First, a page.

George Williams (YMCA)

From Wikipedia, the free encyclopedia
Jump to: navigation, search
George Williams
A plaque for George Williams 13-16 Russell Square.

Sir George Williams (October 11, 1821[1] – November 6, 1905), was the founder of the YMCA.

Williams was born on a farm in Dulverton, Somerset, England. As a young man, he described himself as a "careless, thoughtless, godless, swearing young fellow" but eventually became a devout Christian.

He went to London and worked in a draper's shop. Appalled by the terrible conditions in London for young working men, he gathered a group of his fellow drapers together to create a place that would not tempt young men into sin. That place was the YMCA, which he founded in 1844.[2] One of the earliest converts and contributors to the new association was George's employer, George Hitchcock, whose daughter Helen Jane Maunder Hitchcock he went on to marry in 1853.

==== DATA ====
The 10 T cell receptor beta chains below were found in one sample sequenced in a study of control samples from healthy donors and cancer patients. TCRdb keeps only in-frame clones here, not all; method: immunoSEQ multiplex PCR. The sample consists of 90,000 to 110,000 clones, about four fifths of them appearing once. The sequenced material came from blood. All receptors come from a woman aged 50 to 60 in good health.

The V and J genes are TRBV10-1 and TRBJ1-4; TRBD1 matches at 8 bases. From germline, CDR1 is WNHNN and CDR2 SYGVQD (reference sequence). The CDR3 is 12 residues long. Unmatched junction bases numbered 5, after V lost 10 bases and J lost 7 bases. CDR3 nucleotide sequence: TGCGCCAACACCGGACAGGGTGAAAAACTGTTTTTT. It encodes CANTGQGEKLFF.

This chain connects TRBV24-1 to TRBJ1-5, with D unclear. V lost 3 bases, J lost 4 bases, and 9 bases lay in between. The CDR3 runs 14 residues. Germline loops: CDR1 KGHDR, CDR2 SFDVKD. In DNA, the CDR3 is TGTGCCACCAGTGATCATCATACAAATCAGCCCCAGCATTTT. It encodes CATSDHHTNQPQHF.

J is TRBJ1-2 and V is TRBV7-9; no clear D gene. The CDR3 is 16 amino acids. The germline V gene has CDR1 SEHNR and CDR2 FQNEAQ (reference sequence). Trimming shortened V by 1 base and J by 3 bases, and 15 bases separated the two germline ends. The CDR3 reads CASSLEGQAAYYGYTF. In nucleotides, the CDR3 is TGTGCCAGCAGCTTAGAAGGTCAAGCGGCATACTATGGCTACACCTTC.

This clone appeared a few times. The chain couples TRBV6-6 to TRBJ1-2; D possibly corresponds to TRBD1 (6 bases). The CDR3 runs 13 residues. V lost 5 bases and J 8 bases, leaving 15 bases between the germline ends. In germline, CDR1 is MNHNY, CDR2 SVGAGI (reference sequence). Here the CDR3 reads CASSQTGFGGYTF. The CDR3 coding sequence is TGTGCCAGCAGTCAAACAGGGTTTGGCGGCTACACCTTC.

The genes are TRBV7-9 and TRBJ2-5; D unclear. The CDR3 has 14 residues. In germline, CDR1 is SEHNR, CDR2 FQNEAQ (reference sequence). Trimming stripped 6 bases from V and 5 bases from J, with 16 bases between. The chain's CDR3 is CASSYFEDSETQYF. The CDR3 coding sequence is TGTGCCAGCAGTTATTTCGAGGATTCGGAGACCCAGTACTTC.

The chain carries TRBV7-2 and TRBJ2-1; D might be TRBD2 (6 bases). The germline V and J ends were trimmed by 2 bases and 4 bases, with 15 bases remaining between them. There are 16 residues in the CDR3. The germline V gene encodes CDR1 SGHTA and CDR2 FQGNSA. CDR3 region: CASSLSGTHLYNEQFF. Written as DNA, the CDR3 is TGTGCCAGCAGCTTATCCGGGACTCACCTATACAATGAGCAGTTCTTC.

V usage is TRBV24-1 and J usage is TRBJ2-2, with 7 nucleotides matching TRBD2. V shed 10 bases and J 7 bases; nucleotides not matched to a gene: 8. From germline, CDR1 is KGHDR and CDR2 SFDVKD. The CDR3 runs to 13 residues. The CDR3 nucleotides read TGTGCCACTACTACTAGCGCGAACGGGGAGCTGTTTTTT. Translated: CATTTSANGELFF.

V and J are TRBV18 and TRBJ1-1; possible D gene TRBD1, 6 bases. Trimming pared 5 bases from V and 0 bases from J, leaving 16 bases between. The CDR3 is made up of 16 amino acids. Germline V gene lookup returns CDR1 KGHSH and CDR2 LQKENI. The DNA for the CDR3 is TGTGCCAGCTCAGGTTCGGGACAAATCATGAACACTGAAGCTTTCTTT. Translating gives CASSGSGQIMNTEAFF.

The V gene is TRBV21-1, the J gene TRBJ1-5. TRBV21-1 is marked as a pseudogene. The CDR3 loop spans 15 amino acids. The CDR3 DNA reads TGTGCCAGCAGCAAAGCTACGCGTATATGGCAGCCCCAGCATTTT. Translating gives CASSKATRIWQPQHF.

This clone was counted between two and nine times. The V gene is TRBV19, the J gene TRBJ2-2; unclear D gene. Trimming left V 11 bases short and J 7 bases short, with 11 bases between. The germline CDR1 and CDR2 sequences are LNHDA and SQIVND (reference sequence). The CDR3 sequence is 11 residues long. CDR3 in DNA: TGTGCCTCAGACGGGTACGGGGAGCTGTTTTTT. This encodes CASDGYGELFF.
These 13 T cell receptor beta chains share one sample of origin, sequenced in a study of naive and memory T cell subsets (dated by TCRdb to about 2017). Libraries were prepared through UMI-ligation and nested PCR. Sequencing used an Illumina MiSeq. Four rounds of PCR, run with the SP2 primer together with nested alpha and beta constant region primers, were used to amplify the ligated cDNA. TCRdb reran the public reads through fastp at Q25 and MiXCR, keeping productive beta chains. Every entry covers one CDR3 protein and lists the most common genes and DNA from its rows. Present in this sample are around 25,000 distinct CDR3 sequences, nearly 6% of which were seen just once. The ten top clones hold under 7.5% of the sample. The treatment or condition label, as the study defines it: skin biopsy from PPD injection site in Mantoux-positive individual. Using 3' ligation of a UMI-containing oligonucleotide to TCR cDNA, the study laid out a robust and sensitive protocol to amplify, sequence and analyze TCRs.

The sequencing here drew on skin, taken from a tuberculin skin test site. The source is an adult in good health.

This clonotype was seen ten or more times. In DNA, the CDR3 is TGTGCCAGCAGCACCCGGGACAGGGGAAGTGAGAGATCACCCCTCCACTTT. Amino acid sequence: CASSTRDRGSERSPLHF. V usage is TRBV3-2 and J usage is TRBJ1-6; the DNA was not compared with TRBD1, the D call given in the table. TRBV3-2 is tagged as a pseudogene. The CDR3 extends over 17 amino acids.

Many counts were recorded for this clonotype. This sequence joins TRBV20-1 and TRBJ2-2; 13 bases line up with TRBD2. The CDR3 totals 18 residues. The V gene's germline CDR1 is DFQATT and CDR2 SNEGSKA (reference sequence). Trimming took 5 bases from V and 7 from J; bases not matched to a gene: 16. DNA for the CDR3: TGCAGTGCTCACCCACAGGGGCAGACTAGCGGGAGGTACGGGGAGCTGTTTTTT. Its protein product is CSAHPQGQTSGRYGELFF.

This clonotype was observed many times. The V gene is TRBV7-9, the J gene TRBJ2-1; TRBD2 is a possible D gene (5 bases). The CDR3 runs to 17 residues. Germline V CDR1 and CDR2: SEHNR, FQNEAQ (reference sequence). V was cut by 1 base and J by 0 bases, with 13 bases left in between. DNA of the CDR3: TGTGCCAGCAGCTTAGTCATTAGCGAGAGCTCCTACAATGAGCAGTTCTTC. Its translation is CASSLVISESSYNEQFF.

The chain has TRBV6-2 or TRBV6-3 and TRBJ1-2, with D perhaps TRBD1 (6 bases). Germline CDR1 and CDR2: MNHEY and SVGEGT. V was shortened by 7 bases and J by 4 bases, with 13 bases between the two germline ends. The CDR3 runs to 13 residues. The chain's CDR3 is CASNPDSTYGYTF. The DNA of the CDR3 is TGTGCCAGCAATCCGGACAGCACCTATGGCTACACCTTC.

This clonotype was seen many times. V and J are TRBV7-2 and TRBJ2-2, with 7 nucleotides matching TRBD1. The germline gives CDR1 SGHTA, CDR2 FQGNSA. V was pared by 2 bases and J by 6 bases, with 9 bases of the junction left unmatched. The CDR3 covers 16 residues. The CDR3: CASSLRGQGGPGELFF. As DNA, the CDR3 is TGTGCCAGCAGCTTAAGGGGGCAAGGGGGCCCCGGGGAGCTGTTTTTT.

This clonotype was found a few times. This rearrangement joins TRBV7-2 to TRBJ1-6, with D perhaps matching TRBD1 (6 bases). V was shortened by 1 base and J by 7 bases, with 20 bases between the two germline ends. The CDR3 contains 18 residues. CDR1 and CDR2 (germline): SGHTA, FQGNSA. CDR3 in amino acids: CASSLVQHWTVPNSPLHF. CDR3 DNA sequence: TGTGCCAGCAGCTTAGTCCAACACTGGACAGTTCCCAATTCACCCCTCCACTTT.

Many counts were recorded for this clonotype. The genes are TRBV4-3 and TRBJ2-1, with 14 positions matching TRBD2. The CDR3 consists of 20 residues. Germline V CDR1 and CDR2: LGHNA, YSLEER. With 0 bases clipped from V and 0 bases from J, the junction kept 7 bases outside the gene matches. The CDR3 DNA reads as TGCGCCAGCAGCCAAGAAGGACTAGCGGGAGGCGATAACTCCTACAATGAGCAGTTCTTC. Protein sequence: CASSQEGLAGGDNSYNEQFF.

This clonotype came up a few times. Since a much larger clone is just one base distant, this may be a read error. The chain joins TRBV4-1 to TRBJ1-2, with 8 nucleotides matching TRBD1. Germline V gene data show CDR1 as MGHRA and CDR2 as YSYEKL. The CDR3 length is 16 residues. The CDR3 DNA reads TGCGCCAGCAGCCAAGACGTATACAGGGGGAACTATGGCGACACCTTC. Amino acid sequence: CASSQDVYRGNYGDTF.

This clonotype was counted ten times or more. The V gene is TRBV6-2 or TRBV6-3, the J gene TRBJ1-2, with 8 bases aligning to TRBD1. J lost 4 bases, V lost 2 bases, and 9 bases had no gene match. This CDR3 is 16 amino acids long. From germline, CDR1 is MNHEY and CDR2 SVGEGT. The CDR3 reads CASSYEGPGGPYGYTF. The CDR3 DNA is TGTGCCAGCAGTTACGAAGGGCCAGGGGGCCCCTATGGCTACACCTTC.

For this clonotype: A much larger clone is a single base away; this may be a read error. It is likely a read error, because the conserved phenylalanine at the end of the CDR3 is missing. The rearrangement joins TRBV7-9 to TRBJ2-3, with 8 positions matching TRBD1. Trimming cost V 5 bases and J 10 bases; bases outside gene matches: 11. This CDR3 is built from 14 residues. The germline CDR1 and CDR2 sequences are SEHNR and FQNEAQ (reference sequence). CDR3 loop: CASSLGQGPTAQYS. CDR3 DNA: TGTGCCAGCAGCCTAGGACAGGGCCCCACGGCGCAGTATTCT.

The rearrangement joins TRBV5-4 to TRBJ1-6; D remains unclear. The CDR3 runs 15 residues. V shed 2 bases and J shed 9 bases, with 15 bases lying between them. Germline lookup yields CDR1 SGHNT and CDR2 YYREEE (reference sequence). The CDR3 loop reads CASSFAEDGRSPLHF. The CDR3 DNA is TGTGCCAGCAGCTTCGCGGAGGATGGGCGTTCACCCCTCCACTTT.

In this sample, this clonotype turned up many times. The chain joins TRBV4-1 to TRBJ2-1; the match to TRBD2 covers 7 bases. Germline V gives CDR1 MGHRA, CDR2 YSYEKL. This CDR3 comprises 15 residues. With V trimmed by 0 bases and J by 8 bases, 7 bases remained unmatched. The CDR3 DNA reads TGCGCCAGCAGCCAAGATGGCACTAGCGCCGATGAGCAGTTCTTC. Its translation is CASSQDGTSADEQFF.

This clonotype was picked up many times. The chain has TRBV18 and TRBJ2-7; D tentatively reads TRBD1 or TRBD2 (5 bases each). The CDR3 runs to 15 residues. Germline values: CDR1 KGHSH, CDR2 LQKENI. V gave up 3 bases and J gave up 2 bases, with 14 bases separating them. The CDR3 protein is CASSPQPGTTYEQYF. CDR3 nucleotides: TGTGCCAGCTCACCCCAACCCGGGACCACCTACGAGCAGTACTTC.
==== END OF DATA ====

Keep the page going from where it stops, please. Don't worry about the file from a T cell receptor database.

Williams was knighted in 1894 by Queen Victoria. After his death in 1905, he was commemorated by a stained-glass window in the nave of Westminster Abbey. Sir George Williams is buried in St. Paul's Cathedral.

References[edit]

  1. ^ "The Times Newspaper". 11 October 2007. Retrieved 11 October 2014. 
  2. ^ "My Dear Home, I Love You, You’re a House for Each of Us and Home for All of Us". World Digital Library. 1918. Retrieved 2013-10-26. 

Bibliography[edit]

  • Binfield, Clyde George Williams and the Y.M.C.A.: a Study in Victorian Social Attitudes 1973 London, Heinemann ISBN 0-434-07090-4